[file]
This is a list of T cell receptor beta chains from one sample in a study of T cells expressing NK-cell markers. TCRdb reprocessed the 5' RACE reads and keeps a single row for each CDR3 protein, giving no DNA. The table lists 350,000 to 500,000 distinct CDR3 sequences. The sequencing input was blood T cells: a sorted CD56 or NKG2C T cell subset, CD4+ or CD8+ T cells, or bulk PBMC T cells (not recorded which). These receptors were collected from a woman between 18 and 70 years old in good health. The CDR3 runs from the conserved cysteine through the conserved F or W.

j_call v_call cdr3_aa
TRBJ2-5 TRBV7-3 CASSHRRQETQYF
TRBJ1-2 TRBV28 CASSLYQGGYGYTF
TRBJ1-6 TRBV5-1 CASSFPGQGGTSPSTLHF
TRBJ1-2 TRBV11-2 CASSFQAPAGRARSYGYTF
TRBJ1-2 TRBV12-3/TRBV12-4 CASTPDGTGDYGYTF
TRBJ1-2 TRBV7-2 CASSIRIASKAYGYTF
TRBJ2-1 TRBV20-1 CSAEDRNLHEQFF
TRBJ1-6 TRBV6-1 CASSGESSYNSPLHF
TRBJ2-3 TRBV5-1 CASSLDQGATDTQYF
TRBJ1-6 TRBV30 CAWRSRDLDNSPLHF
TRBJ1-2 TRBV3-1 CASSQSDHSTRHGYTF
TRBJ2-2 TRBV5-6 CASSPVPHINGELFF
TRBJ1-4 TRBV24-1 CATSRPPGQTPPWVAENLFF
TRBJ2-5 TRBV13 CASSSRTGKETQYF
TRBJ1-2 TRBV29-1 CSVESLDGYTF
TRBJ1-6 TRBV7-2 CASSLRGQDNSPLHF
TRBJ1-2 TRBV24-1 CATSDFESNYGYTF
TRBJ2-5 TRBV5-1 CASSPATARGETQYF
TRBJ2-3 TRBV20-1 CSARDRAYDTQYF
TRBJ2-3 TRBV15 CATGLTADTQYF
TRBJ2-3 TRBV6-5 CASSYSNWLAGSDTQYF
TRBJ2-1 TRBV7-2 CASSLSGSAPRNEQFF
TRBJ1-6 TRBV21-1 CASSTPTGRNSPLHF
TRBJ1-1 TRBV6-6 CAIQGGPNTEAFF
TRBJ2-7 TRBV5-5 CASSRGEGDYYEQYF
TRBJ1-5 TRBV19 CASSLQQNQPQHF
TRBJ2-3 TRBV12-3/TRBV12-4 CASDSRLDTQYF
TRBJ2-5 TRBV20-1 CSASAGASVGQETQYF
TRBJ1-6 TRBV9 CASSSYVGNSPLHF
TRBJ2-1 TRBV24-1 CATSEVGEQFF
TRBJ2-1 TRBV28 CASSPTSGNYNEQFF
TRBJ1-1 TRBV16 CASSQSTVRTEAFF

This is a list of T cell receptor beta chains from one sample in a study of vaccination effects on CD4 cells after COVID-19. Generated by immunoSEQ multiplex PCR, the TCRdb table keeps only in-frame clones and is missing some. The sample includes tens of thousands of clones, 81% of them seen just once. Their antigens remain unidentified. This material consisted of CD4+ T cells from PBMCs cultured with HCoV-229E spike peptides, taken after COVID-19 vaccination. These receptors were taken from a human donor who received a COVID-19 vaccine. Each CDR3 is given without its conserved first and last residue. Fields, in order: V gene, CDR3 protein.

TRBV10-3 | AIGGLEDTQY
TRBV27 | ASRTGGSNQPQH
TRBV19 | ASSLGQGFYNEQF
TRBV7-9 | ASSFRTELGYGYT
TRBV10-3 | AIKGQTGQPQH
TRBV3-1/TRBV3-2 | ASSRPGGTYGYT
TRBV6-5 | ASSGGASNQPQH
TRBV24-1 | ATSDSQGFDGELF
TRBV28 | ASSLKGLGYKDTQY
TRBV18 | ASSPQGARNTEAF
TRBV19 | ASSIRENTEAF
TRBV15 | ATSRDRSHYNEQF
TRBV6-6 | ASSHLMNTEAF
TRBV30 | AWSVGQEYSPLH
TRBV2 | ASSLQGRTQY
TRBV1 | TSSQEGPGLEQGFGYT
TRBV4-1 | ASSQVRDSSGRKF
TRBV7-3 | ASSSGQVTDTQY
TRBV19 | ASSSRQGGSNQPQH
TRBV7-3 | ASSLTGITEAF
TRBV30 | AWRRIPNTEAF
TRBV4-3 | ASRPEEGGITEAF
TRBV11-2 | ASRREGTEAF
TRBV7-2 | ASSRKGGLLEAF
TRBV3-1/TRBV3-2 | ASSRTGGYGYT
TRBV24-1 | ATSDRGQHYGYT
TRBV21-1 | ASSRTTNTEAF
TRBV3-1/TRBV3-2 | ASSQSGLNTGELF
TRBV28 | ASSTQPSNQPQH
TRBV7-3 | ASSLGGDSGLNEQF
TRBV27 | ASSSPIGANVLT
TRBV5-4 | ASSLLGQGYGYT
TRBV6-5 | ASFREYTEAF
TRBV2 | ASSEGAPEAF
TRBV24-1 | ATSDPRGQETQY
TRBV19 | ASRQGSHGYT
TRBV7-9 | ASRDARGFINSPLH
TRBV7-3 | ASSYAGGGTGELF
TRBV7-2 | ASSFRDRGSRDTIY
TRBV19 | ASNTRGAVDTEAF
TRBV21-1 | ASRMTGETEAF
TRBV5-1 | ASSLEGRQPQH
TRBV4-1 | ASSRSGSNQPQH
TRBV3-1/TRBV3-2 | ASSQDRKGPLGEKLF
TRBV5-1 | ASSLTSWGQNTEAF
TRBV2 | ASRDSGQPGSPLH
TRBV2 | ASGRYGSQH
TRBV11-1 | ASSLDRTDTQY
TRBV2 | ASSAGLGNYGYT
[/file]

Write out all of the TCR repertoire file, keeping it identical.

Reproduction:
This is a list of T cell receptor beta chains from one sample in a study of T cells expressing NK-cell markers. TCRdb reprocessed the 5' RACE reads and keeps a single row for each CDR3 protein, giving no DNA. The table lists 350,000 to 500,000 distinct CDR3 sequences. The sequencing input was blood T cells: a sorted CD56 or NKG2C T cell subset, CD4+ or CD8+ T cells, or bulk PBMC T cells (not recorded which). These receptors were collected from a woman between 18 and 70 years old in good health. The CDR3 runs from the conserved cysteine through the conserved F or W.

j_call v_call cdr3_aa
TRBJ2-5 TRBV7-3 CASSHRRQETQYF
TRBJ1-2 TRBV28 CASSLYQGGYGYTF
TRBJ1-6 TRBV5-1 CASSFPGQGGTSPSTLHF
TRBJ1-2 TRBV11-2 CASSFQAPAGRARSYGYTF
TRBJ1-2 TRBV12-3/TRBV12-4 CASTPDGTGDYGYTF
TRBJ1-2 TRBV7-2 CASSIRIASKAYGYTF
TRBJ2-1 TRBV20-1 CSAEDRNLHEQFF
TRBJ1-6 TRBV6-1 CASSGESSYNSPLHF
TRBJ2-3 TRBV5-1 CASSLDQGATDTQYF
TRBJ1-6 TRBV30 CAWRSRDLDNSPLHF
TRBJ1-2 TRBV3-1 CASSQSDHSTRHGYTF
TRBJ2-2 TRBV5-6 CASSPVPHINGELFF
TRBJ1-4 TRBV24-1 CATSRPPGQTPPWVAENLFF
TRBJ2-5 TRBV13 CASSSRTGKETQYF
TRBJ1-2 TRBV29-1 CSVESLDGYTF
TRBJ1-6 TRBV7-2 CASSLRGQDNSPLHF
TRBJ1-2 TRBV24-1 CATSDFESNYGYTF
TRBJ2-5 TRBV5-1 CASSPATARGETQYF
TRBJ2-3 TRBV20-1 CSARDRAYDTQYF
TRBJ2-3 TRBV15 CATGLTADTQYF
TRBJ2-3 TRBV6-5 CASSYSNWLAGSDTQYF
TRBJ2-1 TRBV7-2 CASSLSGSAPRNEQFF
TRBJ1-6 TRBV21-1 CASSTPTGRNSPLHF
TRBJ1-1 TRBV6-6 CAIQGGPNTEAFF
TRBJ2-7 TRBV5-5 CASSRGEGDYYEQYF
TRBJ1-5 TRBV19 CASSLQQNQPQHF
TRBJ2-3 TRBV12-3/TRBV12-4 CASDSRLDTQYF
TRBJ2-5 TRBV20-1 CSASAGASVGQETQYF
TRBJ1-6 TRBV9 CASSSYVGNSPLHF
TRBJ2-1 TRBV24-1 CATSEVGEQFF
TRBJ2-1 TRBV28 CASSPTSGNYNEQFF
TRBJ1-1 TRBV16 CASSQSTVRTEAFF

This is a list of T cell receptor beta chains from one sample in a study of vaccination effects on CD4 cells after COVID-19. Generated by immunoSEQ multiplex PCR, the TCRdb table keeps only in-frame clones and is missing some. The sample includes tens of thousands of clones, 81% of them seen just once. Their antigens remain unidentified. This material consisted of CD4+ T cells from PBMCs cultured with HCoV-229E spike peptides, taken after COVID-19 vaccination. These receptors were taken from a human donor who received a COVID-19 vaccine. Each CDR3 is given without its conserved first and last residue. Fields, in order: V gene, CDR3 protein.

TRBV10-3 | AIGGLEDTQY
TRBV27 | ASRTGGSNQPQH
TRBV19 | ASSLGQGFYNEQF
TRBV7-9 | ASSFRTELGYGYT
TRBV10-3 | AIKGQTGQPQH
TRBV3-1/TRBV3-2 | ASSRPGGTYGYT
TRBV6-5 | ASSGGASNQPQH
TRBV24-1 | ATSDSQGFDGELF
TRBV28 | ASSLKGLGYKDTQY
TRBV18 | ASSPQGARNTEAF
TRBV19 | ASSIRENTEAF
TRBV15 | ATSRDRSHYNEQF
TRBV6-6 | ASSHLMNTEAF
TRBV30 | AWSVGQEYSPLH
TRBV2 | ASSLQGRTQY
TRBV1 | TSSQEGPGLEQGFGYT
TRBV4-1 | ASSQVRDSSGRKF
TRBV7-3 | ASSSGQVTDTQY
TRBV19 | ASSSRQGGSNQPQH
TRBV7-3 | ASSLTGITEAF
TRBV30 | AWRRIPNTEAF
TRBV4-3 | ASRPEEGGITEAF
TRBV11-2 | ASRREGTEAF
TRBV7-2 | ASSRKGGLLEAF
TRBV3-1/TRBV3-2 | ASSRTGGYGYT
TRBV24-1 | ATSDRGQHYGYT
TRBV21-1 | ASSRTTNTEAF
TRBV3-1/TRBV3-2 | ASSQSGLNTGELF
TRBV28 | ASSTQPSNQPQH
TRBV7-3 | ASSLGGDSGLNEQF
TRBV27 | ASSSPIGANVLT
TRBV5-4 | ASSLLGQGYGYT
TRBV6-5 | ASFREYTEAF
TRBV2 | ASSEGAPEAF
TRBV24-1 | ATSDPRGQETQY
TRBV19 | ASRQGSHGYT
TRBV7-9 | ASRDARGFINSPLH
TRBV7-3 | ASSYAGGGTGELF
TRBV7-2 | ASSFRDRGSRDTIY
TRBV19 | ASNTRGAVDTEAF
TRBV21-1 | ASRMTGETEAF
TRBV5-1 | ASSLEGRQPQH
TRBV4-1 | ASSRSGSNQPQH
TRBV3-1/TRBV3-2 | ASSQDRKGPLGEKLF
TRBV5-1 | ASSLTSWGQNTEAF
TRBV2 | ASRDSGQPGSPLH
TRBV2 | ASGRYGSQH
TRBV11-1 | ASSLDRTDTQY
TRBV2 | ASSAGLGNYGYT